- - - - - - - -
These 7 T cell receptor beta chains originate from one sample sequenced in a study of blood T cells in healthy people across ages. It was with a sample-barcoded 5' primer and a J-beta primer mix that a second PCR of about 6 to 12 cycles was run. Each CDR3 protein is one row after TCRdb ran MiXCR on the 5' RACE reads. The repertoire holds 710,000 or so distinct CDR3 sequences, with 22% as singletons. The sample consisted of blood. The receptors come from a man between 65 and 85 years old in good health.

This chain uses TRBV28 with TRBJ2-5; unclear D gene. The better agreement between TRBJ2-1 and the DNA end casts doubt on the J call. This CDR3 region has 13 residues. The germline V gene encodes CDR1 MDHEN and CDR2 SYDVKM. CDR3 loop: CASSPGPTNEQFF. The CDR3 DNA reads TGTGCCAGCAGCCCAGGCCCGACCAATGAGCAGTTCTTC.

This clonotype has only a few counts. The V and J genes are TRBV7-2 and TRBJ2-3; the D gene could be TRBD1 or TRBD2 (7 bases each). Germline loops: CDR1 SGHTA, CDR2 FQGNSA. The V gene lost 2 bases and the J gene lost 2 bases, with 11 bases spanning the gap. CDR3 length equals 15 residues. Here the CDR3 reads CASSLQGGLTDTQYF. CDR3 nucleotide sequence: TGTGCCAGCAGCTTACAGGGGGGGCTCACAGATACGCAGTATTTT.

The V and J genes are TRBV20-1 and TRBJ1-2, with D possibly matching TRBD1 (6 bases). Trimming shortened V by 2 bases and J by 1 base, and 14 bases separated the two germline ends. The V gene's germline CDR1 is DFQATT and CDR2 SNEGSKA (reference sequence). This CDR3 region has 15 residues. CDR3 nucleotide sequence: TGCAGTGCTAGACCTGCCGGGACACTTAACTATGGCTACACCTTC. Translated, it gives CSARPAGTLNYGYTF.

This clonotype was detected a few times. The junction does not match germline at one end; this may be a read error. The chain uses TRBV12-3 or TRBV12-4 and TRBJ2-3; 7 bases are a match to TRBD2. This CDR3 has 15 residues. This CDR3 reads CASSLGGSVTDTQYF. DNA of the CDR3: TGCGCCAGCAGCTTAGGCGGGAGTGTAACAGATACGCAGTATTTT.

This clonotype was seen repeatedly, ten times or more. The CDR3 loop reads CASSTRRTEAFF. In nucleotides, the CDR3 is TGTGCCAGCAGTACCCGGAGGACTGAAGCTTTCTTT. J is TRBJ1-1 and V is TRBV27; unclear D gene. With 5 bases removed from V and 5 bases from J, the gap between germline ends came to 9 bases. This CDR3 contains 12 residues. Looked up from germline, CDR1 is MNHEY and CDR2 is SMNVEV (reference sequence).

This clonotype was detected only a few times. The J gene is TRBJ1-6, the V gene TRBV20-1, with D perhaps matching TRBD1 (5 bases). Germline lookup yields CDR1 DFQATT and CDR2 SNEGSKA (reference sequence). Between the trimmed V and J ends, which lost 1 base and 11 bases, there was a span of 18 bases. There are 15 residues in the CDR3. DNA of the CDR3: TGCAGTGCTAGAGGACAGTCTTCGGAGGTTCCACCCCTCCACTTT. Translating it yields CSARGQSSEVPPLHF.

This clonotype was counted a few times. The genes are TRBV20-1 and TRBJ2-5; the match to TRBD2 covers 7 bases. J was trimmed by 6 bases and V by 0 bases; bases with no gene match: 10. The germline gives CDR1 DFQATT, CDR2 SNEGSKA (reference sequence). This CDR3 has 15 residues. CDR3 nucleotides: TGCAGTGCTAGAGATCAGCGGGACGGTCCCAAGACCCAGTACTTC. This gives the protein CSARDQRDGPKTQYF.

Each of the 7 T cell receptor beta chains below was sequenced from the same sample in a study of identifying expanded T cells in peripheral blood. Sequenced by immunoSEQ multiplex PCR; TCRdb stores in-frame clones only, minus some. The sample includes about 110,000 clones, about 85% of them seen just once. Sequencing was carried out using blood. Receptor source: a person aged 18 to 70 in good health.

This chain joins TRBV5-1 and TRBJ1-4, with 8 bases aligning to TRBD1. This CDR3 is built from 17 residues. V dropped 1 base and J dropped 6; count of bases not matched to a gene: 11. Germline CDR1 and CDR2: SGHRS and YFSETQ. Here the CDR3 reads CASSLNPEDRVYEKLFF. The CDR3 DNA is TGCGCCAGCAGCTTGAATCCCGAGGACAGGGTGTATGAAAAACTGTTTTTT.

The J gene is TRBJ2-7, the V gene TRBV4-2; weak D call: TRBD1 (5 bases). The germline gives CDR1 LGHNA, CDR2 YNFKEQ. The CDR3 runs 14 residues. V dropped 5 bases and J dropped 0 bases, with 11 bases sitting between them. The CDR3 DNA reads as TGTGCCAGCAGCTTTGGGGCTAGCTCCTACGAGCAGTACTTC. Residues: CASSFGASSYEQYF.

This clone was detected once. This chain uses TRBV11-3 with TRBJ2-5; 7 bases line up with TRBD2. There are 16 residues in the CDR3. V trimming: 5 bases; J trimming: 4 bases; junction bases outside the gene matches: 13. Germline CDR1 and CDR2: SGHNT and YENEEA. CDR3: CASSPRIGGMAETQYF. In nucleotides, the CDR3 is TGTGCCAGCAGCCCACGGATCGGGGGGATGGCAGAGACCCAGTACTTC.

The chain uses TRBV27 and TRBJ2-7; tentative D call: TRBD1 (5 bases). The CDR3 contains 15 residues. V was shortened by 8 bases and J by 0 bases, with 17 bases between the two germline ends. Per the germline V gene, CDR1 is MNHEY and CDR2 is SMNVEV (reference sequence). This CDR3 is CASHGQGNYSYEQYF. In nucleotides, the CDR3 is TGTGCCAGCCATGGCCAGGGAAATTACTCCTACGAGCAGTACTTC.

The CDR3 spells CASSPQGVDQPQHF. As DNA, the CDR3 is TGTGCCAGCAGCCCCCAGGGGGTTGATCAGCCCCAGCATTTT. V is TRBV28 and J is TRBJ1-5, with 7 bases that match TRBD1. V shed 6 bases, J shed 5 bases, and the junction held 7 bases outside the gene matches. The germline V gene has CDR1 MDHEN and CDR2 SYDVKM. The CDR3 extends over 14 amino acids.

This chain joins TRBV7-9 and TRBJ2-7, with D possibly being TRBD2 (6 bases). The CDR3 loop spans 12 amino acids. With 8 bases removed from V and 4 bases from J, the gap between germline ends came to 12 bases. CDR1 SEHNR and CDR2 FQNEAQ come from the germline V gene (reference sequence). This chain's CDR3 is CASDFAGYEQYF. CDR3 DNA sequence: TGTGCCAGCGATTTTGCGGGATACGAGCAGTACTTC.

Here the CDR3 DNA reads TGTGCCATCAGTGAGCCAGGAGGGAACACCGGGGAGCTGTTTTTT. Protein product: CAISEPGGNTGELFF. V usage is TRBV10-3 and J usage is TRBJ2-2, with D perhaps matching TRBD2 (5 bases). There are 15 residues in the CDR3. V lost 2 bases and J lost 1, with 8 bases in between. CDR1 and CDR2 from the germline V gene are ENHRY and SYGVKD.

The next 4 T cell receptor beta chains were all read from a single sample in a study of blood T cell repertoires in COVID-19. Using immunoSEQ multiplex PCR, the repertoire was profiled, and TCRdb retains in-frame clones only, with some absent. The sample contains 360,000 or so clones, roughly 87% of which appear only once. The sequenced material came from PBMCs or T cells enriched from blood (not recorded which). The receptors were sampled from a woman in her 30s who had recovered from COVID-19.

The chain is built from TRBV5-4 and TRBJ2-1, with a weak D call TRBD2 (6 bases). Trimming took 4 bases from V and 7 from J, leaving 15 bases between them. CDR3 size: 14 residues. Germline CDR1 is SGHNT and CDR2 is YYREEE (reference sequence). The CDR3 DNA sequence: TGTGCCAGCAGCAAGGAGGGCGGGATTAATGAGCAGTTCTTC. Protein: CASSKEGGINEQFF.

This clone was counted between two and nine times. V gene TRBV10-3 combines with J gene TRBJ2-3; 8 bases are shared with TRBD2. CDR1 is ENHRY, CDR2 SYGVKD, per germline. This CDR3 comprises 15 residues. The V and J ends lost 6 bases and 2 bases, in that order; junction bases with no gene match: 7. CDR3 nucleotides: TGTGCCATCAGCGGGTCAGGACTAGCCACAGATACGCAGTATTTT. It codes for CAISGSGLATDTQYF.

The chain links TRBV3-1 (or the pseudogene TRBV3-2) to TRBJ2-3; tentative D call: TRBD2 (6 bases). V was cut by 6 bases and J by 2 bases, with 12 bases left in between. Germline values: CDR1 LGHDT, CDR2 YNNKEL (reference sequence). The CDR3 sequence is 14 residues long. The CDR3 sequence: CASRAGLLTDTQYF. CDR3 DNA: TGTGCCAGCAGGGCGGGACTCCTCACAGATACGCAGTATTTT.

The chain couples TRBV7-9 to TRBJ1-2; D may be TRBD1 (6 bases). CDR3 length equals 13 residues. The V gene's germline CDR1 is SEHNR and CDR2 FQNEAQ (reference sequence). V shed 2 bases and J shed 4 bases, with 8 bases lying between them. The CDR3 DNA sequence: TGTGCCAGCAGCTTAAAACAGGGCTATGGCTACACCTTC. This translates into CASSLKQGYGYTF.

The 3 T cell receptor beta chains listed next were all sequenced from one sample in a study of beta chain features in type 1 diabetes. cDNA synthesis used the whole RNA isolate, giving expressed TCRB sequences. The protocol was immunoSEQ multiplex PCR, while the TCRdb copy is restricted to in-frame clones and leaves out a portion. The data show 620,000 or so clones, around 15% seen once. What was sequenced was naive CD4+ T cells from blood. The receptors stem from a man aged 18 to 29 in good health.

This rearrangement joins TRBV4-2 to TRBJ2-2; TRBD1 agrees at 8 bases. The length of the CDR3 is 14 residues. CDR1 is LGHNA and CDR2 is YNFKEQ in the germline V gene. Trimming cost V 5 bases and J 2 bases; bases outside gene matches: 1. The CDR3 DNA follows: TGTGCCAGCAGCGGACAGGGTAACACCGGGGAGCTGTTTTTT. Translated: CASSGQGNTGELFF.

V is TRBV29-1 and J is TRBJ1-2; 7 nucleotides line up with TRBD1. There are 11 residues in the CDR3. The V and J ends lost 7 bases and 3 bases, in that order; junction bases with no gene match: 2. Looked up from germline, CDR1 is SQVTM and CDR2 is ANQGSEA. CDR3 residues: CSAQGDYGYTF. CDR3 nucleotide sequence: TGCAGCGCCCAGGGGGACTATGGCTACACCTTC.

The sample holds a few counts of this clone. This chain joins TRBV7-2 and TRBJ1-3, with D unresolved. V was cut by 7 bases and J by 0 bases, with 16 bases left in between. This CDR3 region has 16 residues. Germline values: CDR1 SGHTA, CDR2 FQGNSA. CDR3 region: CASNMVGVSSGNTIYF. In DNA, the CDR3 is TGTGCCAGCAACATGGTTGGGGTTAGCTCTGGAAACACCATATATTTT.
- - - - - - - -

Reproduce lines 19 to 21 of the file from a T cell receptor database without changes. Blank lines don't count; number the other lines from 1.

This clone was counted between two and nine times. V gene TRBV10-3 combines with J gene TRBJ2-3; 8 bases are shared with TRBD2. CDR1 is ENHRY, CDR2 SYGVKD, per germline. This CDR3 comprises 15 residues. The V and J ends lost 6 bases and 2 bases, in that order; junction bases with no gene match: 7. CDR3 nucleotides: TGTGCCATCAGCGGGTCAGGACTAGCCACAGATACGCAGTATTTT. It codes for CAISGSGLATDTQYF.

The chain links TRBV3-1 (or the pseudogene TRBV3-2) to TRBJ2-3; tentative D call: TRBD2 (6 bases). V was cut by 6 bases and J by 2 bases, with 12 bases left in between. Germline values: CDR1 LGHDT, CDR2 YNNKEL (reference sequence). The CDR3 sequence is 14 residues long. The CDR3 sequence: CASRAGLLTDTQYF. CDR3 DNA: TGTGCCAGCAGGGCGGGACTCCTCACAGATACGCAGTATTTT.

The chain couples TRBV7-9 to TRBJ1-2; D may be TRBD1 (6 bases). CDR3 length equals 13 residues. The V gene's germline CDR1 is SEHNR and CDR2 FQNEAQ (reference sequence). V shed 2 bases and J shed 4 bases, with 8 bases lying between them. The CDR3 DNA sequence: TGTGCCAGCAGCTTAAAACAGGGCTATGGCTACACCTTC. This translates into CASSLKQGYGYTF.